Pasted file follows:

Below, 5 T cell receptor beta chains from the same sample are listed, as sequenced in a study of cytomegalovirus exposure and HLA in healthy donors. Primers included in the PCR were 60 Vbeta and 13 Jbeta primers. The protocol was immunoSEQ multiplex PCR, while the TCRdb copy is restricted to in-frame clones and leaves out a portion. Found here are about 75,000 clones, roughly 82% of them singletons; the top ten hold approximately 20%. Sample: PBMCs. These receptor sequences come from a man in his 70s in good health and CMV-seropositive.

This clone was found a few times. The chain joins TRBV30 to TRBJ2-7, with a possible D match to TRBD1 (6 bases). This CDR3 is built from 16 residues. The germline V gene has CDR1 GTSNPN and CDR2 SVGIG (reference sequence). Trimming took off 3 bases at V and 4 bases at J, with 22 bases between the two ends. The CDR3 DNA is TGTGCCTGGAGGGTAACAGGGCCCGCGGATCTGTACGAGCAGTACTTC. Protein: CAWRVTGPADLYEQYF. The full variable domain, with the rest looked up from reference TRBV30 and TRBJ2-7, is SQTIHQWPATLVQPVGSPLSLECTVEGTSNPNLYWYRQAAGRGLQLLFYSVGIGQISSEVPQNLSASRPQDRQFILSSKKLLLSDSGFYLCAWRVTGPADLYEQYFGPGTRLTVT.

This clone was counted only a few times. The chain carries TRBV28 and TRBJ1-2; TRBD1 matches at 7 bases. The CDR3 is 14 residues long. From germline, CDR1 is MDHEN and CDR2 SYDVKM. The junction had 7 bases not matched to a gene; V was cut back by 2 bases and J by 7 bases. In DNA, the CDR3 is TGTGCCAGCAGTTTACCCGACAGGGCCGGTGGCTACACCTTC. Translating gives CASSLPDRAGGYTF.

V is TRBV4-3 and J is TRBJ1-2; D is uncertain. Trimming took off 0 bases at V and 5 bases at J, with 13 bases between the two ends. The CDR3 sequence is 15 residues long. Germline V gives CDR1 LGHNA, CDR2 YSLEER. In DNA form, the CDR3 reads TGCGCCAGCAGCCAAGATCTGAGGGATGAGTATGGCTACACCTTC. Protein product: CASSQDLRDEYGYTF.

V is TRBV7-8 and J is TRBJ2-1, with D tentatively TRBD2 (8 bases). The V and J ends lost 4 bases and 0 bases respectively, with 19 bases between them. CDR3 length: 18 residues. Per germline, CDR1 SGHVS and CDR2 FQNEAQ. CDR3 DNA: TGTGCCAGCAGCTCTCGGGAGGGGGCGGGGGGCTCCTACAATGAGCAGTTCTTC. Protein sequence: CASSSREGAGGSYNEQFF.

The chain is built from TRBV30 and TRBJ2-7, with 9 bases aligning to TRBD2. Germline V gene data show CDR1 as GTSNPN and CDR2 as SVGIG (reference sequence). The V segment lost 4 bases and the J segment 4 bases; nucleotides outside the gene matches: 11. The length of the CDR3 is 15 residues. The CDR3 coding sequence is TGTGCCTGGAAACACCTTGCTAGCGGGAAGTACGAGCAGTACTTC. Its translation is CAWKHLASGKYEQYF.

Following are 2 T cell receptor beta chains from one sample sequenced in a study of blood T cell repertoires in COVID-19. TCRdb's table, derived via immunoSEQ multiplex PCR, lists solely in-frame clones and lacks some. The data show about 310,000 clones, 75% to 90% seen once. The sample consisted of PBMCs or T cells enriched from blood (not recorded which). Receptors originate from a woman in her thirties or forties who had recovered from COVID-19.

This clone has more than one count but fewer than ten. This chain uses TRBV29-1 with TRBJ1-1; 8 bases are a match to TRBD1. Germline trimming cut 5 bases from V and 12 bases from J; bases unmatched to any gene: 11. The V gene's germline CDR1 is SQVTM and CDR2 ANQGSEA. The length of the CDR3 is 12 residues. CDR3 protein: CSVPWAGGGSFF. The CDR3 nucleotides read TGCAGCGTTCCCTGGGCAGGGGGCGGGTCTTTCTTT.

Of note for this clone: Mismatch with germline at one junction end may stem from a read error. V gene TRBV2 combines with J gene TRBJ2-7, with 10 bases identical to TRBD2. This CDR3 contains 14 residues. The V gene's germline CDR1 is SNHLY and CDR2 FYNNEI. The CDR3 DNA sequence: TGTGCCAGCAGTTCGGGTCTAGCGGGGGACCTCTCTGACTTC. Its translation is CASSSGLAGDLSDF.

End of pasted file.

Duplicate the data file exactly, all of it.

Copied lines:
Below, 5 T cell receptor beta chains from the same sample are listed, as sequenced in a study of cytomegalovirus exposure and HLA in healthy donors. Primers included in the PCR were 60 Vbeta and 13 Jbeta primers. The protocol was immunoSEQ multiplex PCR, while the TCRdb copy is restricted to in-frame clones and leaves out a portion. Found here are about 75,000 clones, roughly 82% of them singletons; the top ten hold approximately 20%. Sample: PBMCs. These receptor sequences come from a man in his 70s in good health and CMV-seropositive.

This clone was found a few times. The chain joins TRBV30 to TRBJ2-7, with a possible D match to TRBD1 (6 bases). This CDR3 is built from 16 residues. The germline V gene has CDR1 GTSNPN and CDR2 SVGIG (reference sequence). Trimming took off 3 bases at V and 4 bases at J, with 22 bases between the two ends. The CDR3 DNA is TGTGCCTGGAGGGTAACAGGGCCCGCGGATCTGTACGAGCAGTACTTC. Protein: CAWRVTGPADLYEQYF. The full variable domain, with the rest looked up from reference TRBV30 and TRBJ2-7, is SQTIHQWPATLVQPVGSPLSLECTVEGTSNPNLYWYRQAAGRGLQLLFYSVGIGQISSEVPQNLSASRPQDRQFILSSKKLLLSDSGFYLCAWRVTGPADLYEQYFGPGTRLTVT.

This clone was counted only a few times. The chain carries TRBV28 and TRBJ1-2; TRBD1 matches at 7 bases. The CDR3 is 14 residues long. From germline, CDR1 is MDHEN and CDR2 SYDVKM. The junction had 7 bases not matched to a gene; V was cut back by 2 bases and J by 7 bases. In DNA, the CDR3 is TGTGCCAGCAGTTTACCCGACAGGGCCGGTGGCTACACCTTC. Translating gives CASSLPDRAGGYTF.

V is TRBV4-3 and J is TRBJ1-2; D is uncertain. Trimming took off 0 bases at V and 5 bases at J, with 13 bases between the two ends. The CDR3 sequence is 15 residues long. Germline V gives CDR1 LGHNA, CDR2 YSLEER. In DNA form, the CDR3 reads TGCGCCAGCAGCCAAGATCTGAGGGATGAGTATGGCTACACCTTC. Protein product: CASSQDLRDEYGYTF.

V is TRBV7-8 and J is TRBJ2-1, with D tentatively TRBD2 (8 bases). The V and J ends lost 4 bases and 0 bases respectively, with 19 bases between them. CDR3 length: 18 residues. Per germline, CDR1 SGHVS and CDR2 FQNEAQ. CDR3 DNA: TGTGCCAGCAGCTCTCGGGAGGGGGCGGGGGGCTCCTACAATGAGCAGTTCTTC. Protein sequence: CASSSREGAGGSYNEQFF.

The chain is built from TRBV30 and TRBJ2-7, with 9 bases aligning to TRBD2. Germline V gene data show CDR1 as GTSNPN and CDR2 as SVGIG (reference sequence). The V segment lost 4 bases and the J segment 4 bases; nucleotides outside the gene matches: 11. The length of the CDR3 is 15 residues. The CDR3 coding sequence is TGTGCCTGGAAACACCTTGCTAGCGGGAAGTACGAGCAGTACTTC. Its translation is CAWKHLASGKYEQYF.

Following are 2 T cell receptor beta chains from one sample sequenced in a study of blood T cell repertoires in COVID-19. TCRdb's table, derived via immunoSEQ multiplex PCR, lists solely in-frame clones and lacks some. The data show about 310,000 clones, 75% to 90% seen once. The sample consisted of PBMCs or T cells enriched from blood (not recorded which). Receptors originate from a woman in her thirties or forties who had recovered from COVID-19.

This clone has more than one count but fewer than ten. This chain uses TRBV29-1 with TRBJ1-1; 8 bases are a match to TRBD1. Germline trimming cut 5 bases from V and 12 bases from J; bases unmatched to any gene: 11. The V gene's germline CDR1 is SQVTM and CDR2 ANQGSEA. The length of the CDR3 is 12 residues. CDR3 protein: CSVPWAGGGSFF. The CDR3 nucleotides read TGCAGCGTTCCCTGGGCAGGGGGCGGGTCTTTCTTT.

Of note for this clone: Mismatch with germline at one junction end may stem from a read error. V gene TRBV2 combines with J gene TRBJ2-7, with 10 bases identical to TRBD2. This CDR3 contains 14 residues. The V gene's germline CDR1 is SNHLY and CDR2 FYNNEI. The CDR3 DNA sequence: TGTGCCAGCAGTTCGGGTCTAGCGGGGGACCTCTCTGACTTC. Its translation is CASSSGLAGDLSDF.